It turns out that the most interesting policy story about Kaspersky software isn’t why the administration banned its products from government use; it’s why the last administration didn’t. Shane Harris is our guest for the podcast, delving into the law and politics of the Kaspersky ban. Along the way, I ask why the Foreign Sovereign Immunities Act, which allows suits against foreign governments for some torts committed in the United States, shouldn’t allow suits against foreign governments that hack computers located in the United States.
In the news, the House comfortably adopts a bill to reauthorized 702 surveillance; the Senate is expected to act today as well. While the House bill makes some changes to the law, it endorses the most moderate of the reform proposals.
In case you haven’t heard, Apple is handing off its iCloud operations to a local cloud storage company—with none of the histrionic civil liberties posturing the company displays in the United States. Whose data is being transferred to the tender mercies of Chinese authorities? Who knows? Not Apple, which can’t even send out notices to its customers without getting confused about who’s covered by the new policy.
It’s a “three-peat” for state authority to make online companies collect sales tax from their customers. The Supreme Court has agreed to reconsider a dormant commerce clause doctrine that it has already affirmed twice.
I apologize to Uber for snarking on their “bounty” payment of $100,000 to a hacker who exposes a serious security flaw and gained access to large amounts of personal data. A good New York Times article demonstrates that the decision to pay up was at least plausibly justified. But as if to demonstrate why the company never gets the benefit of the doubt, Bloomberg reports on Uber’s latest scofflaw-ware scandal. Luckily for journalists everywhere, Uber continues to adopt colorfully damaging nicknames for its scofflaware. In this case their product locked or deleted data sought by local law enforcement with the touch of a panic button. It was named, of course, after Sigourney Weaver’s character, Ripley, who declared that the only way to deal with an alien-infested installation was to “nuke it from orbit.”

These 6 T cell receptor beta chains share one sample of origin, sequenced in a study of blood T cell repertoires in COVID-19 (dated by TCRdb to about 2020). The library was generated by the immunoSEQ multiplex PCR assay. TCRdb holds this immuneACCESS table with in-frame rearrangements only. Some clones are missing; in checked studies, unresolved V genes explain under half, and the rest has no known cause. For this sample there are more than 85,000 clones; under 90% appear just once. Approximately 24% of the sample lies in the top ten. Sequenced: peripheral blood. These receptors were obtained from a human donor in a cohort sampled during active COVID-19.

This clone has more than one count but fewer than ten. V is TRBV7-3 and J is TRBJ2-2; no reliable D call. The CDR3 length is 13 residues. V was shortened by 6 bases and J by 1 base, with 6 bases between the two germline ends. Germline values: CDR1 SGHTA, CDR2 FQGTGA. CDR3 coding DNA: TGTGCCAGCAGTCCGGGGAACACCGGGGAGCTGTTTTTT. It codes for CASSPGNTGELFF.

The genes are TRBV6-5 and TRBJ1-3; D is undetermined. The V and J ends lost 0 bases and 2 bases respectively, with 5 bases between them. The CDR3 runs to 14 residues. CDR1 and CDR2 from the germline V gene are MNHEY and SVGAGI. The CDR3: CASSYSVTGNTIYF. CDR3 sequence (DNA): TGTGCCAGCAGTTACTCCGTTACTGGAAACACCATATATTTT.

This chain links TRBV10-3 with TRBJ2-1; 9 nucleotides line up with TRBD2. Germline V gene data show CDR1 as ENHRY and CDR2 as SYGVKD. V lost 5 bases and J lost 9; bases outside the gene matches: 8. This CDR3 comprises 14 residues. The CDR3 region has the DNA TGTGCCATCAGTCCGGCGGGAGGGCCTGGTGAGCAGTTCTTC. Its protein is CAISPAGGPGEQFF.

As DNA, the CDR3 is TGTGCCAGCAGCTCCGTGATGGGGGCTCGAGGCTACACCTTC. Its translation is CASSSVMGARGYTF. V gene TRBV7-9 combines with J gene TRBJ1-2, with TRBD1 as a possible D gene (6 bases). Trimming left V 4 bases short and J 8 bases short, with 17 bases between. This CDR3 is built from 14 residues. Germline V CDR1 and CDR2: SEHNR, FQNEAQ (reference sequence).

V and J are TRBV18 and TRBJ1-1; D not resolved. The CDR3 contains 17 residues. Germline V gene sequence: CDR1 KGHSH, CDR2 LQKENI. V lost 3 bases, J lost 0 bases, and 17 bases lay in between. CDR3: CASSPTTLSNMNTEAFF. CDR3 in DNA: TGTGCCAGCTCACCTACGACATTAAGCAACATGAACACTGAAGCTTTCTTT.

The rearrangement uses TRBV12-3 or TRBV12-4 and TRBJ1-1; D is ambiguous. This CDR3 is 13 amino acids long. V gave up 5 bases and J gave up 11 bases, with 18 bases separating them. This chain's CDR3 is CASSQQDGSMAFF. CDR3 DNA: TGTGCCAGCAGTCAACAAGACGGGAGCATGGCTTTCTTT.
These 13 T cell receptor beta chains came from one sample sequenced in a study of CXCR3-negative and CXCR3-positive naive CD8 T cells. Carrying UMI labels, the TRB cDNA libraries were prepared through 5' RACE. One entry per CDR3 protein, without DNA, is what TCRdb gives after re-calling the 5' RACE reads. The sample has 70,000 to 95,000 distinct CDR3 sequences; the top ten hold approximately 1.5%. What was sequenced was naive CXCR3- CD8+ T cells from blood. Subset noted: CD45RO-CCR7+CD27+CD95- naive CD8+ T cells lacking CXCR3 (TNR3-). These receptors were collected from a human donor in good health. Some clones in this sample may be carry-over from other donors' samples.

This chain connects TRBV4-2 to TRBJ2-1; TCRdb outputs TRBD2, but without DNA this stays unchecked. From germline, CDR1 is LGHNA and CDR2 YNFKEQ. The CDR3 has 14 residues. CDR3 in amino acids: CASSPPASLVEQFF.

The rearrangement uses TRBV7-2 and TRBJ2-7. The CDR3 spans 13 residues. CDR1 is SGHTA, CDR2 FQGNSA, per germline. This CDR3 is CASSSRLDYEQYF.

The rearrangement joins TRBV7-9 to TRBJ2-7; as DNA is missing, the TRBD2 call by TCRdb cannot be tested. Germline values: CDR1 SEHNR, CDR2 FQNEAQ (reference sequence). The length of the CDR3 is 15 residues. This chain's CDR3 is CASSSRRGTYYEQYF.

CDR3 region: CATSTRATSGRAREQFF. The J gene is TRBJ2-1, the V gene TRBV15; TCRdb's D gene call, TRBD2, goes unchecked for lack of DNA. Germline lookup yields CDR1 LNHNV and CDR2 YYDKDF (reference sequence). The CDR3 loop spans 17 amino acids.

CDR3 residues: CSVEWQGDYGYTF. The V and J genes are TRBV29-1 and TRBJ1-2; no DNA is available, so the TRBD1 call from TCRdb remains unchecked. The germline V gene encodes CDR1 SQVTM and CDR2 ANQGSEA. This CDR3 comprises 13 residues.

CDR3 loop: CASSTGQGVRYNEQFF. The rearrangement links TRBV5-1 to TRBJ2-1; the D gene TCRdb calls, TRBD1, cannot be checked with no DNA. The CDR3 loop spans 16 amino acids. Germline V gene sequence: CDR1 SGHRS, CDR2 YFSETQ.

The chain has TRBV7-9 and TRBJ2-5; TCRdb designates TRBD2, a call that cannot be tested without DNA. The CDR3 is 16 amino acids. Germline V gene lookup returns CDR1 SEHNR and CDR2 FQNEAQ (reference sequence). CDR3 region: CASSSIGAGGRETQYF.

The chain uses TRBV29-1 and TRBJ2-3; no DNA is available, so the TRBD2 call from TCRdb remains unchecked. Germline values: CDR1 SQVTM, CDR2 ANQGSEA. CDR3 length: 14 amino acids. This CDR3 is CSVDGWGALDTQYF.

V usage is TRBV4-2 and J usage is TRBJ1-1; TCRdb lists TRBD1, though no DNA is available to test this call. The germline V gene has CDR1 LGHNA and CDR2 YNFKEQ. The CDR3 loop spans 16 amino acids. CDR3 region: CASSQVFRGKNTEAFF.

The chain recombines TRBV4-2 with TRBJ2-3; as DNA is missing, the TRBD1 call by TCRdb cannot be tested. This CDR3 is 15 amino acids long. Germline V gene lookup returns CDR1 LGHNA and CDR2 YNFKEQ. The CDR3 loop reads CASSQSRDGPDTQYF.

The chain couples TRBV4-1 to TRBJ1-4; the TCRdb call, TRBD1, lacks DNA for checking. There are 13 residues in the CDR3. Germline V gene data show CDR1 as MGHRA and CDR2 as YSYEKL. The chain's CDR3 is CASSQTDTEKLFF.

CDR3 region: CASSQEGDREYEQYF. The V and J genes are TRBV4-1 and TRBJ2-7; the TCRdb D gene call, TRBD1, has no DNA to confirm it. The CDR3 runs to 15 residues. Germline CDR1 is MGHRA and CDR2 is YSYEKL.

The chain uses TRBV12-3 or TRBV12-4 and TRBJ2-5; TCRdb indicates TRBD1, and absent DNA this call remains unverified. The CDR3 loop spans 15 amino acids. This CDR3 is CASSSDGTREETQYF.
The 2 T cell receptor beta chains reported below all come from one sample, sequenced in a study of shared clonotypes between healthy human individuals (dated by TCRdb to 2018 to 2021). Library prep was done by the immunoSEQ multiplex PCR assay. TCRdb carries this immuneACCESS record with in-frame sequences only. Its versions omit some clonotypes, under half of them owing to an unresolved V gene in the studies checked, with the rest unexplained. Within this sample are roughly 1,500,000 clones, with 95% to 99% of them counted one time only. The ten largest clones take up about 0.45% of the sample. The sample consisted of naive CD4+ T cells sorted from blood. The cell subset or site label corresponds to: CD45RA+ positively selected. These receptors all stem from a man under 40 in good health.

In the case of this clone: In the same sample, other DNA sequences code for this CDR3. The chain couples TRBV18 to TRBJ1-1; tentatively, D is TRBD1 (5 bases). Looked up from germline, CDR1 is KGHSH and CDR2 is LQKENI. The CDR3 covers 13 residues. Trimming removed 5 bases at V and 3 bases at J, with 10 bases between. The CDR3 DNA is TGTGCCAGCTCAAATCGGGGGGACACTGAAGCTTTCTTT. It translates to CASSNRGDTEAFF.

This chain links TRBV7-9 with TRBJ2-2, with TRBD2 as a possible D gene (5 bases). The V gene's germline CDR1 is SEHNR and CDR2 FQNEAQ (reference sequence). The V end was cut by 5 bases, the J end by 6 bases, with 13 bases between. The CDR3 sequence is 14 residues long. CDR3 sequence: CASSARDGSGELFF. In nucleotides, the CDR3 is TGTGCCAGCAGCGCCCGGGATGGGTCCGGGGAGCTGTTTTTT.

Sheila Jackson-Lee gets an admiring mention for winning House passage of a cyber vulnerability disclosure bill that is probably nuanced enough to be adopted by the Senate as well.
And Deputy Attorney General Rosenstein makes a short pitch for “responsible” encryption that actually manages to move the debate forward a step.
Talk about 21st century warfare. Russia is claiming it fought off swarms of drones with cyberweapons. As Nick Weaver points out, that’s just the beginning.
Brian assesses the state of CFIUS reform legislation and the claim that Sen. Cornyn’s bill would result in CFIUS’s regulation of technology transfers that would be better addressed through export controls.
Finally, having already critiqued Apple and Uber, I feel obliged to offer equal time to Twitter, which remarkably can’t even identify advertisements that invite users to log on to fake Twitter sites and steal their credentials. If you want to understand the worst of Silicon Valley, I argue, you shouldn’t look to the big rich companies; it’s the struggling would-be unicorns who show what the Valley really cares about. And security ain’t it. Speaking of which, where is that Ad Transparency Center that Twitter promised any day now back in the fall of 2017?
As always The Cyberlaw Podcast is open to feedback. Send your questions, suggestions for interview candidates or topics to [email protected] or leave a message at +1 202 862 5785.
The views expressed in this podcast are those of the speakers and do not reflect the opinions of the firm.